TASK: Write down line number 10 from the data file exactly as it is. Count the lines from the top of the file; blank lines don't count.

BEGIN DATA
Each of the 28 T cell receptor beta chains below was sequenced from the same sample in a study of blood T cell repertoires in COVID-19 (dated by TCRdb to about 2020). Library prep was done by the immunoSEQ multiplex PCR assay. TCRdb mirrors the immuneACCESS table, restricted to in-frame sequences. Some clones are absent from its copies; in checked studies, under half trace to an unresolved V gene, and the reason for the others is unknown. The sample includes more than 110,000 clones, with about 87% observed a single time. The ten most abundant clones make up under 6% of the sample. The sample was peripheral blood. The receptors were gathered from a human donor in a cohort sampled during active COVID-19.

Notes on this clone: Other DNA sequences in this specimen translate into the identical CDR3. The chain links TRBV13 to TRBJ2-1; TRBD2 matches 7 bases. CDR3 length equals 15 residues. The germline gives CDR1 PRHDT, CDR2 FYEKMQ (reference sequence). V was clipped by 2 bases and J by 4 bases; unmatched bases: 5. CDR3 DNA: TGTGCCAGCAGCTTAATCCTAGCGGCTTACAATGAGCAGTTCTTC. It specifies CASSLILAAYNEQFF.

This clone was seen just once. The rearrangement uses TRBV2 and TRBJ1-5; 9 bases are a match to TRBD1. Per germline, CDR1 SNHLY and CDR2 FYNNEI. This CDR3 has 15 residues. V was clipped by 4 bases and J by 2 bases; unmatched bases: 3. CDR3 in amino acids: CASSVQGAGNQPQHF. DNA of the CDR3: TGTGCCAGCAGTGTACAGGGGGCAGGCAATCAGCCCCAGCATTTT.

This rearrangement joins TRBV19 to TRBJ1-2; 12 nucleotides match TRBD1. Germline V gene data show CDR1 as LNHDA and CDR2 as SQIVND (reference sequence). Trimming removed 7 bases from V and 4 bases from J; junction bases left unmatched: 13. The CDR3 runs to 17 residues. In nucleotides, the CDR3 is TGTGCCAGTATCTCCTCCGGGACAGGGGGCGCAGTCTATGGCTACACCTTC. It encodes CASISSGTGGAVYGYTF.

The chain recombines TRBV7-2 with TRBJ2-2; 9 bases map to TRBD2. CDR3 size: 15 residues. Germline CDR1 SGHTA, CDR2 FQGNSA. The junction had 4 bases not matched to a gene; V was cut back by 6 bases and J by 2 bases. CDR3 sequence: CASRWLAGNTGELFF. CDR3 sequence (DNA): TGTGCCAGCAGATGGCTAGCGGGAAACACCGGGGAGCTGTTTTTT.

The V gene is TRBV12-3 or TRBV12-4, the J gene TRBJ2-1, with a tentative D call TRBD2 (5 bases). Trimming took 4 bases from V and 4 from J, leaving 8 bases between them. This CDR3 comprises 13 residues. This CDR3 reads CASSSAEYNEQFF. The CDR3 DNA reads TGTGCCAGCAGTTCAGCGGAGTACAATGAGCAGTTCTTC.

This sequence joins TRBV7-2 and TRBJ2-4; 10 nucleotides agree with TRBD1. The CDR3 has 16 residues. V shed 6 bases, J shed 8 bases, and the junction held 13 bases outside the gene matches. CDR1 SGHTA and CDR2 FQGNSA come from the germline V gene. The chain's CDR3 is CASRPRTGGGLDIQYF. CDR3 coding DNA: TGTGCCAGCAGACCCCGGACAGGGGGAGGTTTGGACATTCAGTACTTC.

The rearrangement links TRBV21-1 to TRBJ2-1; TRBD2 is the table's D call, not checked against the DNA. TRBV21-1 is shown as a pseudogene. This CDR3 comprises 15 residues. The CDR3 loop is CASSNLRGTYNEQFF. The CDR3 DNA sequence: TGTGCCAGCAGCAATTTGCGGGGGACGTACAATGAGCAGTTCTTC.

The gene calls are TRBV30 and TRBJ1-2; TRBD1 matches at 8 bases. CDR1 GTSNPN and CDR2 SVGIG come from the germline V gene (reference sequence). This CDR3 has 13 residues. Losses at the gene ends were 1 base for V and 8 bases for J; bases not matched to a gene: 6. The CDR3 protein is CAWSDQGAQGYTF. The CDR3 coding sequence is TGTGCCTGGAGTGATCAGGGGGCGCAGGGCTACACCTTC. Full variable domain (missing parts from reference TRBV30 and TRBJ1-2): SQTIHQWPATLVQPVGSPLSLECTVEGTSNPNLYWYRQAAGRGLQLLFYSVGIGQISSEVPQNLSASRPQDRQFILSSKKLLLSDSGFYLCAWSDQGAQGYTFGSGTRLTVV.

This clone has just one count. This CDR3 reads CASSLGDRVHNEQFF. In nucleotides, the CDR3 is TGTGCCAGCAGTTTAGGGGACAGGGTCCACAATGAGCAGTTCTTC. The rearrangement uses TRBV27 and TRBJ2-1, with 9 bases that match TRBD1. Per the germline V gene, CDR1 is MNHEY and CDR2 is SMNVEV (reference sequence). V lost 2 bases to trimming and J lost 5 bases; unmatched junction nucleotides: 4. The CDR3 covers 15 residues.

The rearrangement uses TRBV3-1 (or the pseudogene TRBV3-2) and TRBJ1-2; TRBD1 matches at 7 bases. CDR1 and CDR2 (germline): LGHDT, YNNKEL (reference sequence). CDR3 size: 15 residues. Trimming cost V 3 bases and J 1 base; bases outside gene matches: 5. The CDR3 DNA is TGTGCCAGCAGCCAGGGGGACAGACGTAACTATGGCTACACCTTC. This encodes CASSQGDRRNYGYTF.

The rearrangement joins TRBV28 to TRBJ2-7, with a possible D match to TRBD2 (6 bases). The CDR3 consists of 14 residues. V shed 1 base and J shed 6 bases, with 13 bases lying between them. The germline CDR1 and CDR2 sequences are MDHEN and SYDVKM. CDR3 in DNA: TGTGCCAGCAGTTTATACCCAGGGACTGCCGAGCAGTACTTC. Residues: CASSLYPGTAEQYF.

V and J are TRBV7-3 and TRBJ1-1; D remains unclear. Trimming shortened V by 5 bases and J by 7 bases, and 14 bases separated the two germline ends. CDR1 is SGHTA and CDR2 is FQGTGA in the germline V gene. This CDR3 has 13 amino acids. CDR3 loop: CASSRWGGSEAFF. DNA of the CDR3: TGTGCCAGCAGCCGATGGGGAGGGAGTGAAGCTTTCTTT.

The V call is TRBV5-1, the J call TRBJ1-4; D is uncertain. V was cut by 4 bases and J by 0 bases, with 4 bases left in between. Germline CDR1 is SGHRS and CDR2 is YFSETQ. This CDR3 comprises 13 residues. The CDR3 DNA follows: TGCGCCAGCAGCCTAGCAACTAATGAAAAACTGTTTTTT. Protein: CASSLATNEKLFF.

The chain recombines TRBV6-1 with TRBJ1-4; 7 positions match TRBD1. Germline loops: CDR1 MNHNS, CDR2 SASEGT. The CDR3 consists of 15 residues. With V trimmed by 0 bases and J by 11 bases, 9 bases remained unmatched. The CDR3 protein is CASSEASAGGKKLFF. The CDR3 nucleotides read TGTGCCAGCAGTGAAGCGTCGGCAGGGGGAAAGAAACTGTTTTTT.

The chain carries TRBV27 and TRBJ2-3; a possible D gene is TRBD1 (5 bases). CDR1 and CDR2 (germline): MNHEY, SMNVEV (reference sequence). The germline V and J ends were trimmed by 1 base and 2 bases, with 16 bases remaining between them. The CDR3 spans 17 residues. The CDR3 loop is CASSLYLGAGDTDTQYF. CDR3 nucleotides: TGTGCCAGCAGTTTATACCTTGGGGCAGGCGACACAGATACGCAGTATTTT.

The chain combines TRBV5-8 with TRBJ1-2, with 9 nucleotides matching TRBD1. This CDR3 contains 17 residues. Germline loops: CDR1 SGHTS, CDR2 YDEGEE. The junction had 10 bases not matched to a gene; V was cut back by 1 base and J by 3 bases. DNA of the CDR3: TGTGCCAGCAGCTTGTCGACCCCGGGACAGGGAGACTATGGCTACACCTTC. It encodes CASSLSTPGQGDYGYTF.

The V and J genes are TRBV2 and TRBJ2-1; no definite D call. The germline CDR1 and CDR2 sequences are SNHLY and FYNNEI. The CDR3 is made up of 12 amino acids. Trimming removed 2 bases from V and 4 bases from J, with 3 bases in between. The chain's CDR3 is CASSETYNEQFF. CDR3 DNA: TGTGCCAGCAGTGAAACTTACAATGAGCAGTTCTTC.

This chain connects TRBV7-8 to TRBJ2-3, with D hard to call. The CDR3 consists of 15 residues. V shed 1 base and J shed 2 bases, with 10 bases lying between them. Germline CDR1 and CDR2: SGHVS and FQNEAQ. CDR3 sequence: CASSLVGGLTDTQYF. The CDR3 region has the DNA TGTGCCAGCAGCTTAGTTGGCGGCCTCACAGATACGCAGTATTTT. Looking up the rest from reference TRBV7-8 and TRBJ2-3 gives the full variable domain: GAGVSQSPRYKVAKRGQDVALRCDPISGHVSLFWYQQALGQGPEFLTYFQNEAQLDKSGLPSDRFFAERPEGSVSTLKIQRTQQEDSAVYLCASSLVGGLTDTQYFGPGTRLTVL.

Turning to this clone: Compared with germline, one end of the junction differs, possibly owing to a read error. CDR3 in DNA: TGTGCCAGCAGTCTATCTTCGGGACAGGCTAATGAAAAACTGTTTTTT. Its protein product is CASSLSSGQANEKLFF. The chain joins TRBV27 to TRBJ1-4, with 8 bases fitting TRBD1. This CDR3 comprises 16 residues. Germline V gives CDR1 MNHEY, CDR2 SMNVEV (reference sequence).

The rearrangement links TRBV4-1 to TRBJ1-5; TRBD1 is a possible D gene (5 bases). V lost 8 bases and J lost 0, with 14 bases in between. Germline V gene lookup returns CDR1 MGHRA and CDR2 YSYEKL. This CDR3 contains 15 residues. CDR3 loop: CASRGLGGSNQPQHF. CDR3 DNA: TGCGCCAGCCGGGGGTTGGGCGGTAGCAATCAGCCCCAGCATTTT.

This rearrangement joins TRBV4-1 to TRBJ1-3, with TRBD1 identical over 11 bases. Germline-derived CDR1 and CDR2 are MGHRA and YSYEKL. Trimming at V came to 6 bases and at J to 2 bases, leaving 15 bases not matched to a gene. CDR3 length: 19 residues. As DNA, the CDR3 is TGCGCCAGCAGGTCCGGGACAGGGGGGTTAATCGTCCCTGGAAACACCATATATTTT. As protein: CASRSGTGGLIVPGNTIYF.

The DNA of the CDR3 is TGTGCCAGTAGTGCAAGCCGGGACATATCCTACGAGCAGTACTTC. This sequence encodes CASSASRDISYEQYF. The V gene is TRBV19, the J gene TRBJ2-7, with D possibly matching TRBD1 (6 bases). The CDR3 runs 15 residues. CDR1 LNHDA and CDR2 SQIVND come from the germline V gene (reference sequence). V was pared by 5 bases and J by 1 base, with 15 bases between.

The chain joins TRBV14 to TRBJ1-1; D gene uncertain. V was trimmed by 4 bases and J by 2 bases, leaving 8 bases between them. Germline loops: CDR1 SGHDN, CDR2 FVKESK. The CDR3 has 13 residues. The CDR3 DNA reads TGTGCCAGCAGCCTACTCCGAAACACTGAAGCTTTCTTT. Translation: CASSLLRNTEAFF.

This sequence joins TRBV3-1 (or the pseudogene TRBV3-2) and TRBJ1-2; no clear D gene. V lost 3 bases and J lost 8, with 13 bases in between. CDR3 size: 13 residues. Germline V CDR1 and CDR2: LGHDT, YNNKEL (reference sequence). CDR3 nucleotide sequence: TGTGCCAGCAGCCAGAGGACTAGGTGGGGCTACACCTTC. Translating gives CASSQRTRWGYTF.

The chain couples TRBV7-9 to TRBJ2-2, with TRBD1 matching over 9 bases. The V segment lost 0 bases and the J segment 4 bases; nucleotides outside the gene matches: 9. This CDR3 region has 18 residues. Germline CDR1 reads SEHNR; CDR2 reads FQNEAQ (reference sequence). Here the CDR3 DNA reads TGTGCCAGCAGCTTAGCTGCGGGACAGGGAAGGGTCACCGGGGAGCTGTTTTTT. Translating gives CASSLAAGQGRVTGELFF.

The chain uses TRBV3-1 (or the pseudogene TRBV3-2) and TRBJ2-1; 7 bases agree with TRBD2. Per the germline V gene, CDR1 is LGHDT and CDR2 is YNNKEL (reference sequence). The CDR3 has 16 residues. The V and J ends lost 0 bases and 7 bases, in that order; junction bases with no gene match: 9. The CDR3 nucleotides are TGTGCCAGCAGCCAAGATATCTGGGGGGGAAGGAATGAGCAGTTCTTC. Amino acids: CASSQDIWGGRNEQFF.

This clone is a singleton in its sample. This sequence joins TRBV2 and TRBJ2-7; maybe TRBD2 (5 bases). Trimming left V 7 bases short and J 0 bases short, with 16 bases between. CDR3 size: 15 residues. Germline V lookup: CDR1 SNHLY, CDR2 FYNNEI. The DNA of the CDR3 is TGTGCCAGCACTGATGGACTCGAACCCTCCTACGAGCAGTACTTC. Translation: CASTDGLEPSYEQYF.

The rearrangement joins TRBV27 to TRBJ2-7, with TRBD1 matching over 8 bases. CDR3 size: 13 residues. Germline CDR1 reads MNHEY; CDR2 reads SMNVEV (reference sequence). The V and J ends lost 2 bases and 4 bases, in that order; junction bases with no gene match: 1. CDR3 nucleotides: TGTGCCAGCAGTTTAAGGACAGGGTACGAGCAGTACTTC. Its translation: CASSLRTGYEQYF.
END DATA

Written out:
This clone has just one count. This CDR3 reads CASSLGDRVHNEQFF. In nucleotides, the CDR3 is TGTGCCAGCAGTTTAGGGGACAGGGTCCACAATGAGCAGTTCTTC. The rearrangement uses TRBV27 and TRBJ2-1, with 9 bases that match TRBD1. Per the germline V gene, CDR1 is MNHEY and CDR2 is SMNVEV (reference sequence). V lost 2 bases to trimming and J lost 5 bases; unmatched junction nucleotides: 4. The CDR3 covers 15 residues.